Have to admit I had no idea previously about weak limits, but thanks to nLab weak limits, maybe we will be able to understand the following example: every non-empty (aka inhabited) set is a weak limit (namely, a weak final object) in the category of sets. But only sets with just one element are final objects; that is, true limits.
Why? Because, given any non-empty set $S$, there is always a map $f: A \longrightarrow S$ from any other set $A$ (pick any element $s\in S$ and send all elements in $A$ to $s$, for instance). But the map $f$ is unique only when $S$ has just one element, obviously.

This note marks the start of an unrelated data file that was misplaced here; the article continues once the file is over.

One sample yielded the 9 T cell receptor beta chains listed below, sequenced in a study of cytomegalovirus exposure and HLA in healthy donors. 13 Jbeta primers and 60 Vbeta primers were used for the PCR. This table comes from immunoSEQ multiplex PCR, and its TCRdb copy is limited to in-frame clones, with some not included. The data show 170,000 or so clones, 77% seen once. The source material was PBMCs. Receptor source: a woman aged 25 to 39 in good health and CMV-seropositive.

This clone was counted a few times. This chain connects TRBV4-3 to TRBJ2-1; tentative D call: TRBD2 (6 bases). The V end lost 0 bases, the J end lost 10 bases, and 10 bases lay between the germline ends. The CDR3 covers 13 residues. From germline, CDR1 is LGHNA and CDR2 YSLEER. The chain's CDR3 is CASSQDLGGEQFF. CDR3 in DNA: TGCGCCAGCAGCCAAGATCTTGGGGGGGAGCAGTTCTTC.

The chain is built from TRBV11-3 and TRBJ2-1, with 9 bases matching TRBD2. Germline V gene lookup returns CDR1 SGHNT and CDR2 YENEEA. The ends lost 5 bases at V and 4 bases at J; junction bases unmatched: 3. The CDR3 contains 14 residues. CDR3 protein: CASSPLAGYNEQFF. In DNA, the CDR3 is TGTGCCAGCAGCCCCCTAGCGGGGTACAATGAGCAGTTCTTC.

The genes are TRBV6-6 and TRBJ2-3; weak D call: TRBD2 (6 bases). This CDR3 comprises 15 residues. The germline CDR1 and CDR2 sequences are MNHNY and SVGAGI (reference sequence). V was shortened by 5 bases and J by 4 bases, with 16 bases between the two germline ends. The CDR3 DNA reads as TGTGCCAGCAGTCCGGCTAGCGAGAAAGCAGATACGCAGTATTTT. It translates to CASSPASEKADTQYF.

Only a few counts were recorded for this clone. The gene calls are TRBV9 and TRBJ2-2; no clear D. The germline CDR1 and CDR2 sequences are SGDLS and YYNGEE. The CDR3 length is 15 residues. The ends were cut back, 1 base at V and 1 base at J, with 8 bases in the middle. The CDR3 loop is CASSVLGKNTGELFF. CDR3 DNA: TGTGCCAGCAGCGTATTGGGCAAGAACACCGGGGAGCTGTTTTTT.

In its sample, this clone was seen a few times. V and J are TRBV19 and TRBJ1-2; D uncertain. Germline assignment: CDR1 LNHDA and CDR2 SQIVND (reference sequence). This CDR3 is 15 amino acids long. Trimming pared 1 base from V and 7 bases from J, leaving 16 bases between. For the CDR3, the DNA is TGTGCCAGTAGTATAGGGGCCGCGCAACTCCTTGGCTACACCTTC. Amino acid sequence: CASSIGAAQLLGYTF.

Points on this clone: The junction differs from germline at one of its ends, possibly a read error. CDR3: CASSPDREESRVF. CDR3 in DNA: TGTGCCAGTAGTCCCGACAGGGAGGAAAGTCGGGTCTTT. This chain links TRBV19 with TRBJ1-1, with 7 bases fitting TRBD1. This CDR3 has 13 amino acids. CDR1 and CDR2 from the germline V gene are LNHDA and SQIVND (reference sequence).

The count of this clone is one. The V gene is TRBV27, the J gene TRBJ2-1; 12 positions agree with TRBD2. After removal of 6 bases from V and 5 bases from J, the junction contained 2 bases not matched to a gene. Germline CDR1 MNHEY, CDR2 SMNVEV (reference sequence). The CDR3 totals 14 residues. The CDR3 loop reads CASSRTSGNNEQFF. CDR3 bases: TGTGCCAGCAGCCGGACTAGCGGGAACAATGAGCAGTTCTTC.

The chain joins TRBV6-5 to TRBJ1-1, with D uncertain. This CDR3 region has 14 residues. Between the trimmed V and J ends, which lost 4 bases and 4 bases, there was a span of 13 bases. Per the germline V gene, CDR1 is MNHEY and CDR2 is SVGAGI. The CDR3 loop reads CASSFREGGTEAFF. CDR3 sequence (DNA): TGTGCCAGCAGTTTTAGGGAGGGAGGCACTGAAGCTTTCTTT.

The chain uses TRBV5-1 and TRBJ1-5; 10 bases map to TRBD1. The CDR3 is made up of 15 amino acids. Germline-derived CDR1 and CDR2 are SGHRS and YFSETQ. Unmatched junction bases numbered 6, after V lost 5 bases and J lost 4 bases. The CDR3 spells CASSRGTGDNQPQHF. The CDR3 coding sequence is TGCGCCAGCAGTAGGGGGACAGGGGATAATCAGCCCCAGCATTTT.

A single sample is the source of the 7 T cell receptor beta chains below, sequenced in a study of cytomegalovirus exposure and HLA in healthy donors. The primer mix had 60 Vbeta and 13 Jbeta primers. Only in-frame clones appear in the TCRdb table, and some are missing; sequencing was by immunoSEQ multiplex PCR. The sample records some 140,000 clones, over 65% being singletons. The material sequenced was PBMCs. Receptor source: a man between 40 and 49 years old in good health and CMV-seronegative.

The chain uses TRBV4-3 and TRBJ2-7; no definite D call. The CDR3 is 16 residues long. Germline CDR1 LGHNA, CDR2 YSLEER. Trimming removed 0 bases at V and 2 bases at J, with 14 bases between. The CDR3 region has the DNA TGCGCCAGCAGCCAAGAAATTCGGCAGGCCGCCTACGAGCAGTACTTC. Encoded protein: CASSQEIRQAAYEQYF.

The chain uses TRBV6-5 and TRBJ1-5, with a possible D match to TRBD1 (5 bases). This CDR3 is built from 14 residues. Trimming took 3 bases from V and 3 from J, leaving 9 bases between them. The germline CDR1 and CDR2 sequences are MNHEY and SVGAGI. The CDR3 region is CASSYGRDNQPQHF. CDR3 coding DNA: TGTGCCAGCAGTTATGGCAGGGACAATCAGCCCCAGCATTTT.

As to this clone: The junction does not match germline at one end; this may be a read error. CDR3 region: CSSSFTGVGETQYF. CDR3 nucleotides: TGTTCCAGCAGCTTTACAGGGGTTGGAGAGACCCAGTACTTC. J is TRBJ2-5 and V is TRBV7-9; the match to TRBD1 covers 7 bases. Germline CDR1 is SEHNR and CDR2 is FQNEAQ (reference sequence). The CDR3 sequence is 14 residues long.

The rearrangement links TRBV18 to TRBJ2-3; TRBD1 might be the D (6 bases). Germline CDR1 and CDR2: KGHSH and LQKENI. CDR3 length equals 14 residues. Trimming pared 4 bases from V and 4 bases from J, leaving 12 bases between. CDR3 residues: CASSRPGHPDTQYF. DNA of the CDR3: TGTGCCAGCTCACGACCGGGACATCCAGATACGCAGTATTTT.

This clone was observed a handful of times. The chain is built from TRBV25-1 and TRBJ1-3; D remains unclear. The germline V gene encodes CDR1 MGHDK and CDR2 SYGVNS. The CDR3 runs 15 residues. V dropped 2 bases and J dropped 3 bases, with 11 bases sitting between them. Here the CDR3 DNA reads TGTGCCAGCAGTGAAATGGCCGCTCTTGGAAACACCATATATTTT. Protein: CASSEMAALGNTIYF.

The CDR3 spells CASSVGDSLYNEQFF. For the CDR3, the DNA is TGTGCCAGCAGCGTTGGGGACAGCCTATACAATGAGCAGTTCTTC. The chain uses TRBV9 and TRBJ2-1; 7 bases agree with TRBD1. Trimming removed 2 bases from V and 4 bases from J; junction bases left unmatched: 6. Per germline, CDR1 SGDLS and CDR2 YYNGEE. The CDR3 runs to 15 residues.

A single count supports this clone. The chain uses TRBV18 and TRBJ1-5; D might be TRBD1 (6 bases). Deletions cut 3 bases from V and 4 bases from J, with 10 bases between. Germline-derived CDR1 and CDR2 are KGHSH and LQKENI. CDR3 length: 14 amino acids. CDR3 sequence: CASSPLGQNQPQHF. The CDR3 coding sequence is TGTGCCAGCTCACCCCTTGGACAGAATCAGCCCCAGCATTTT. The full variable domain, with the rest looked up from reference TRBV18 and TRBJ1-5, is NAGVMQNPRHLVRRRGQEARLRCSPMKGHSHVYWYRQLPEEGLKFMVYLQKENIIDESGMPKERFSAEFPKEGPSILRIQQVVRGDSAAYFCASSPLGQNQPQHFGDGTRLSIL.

(Ha! They're funny those weak limits. :-D )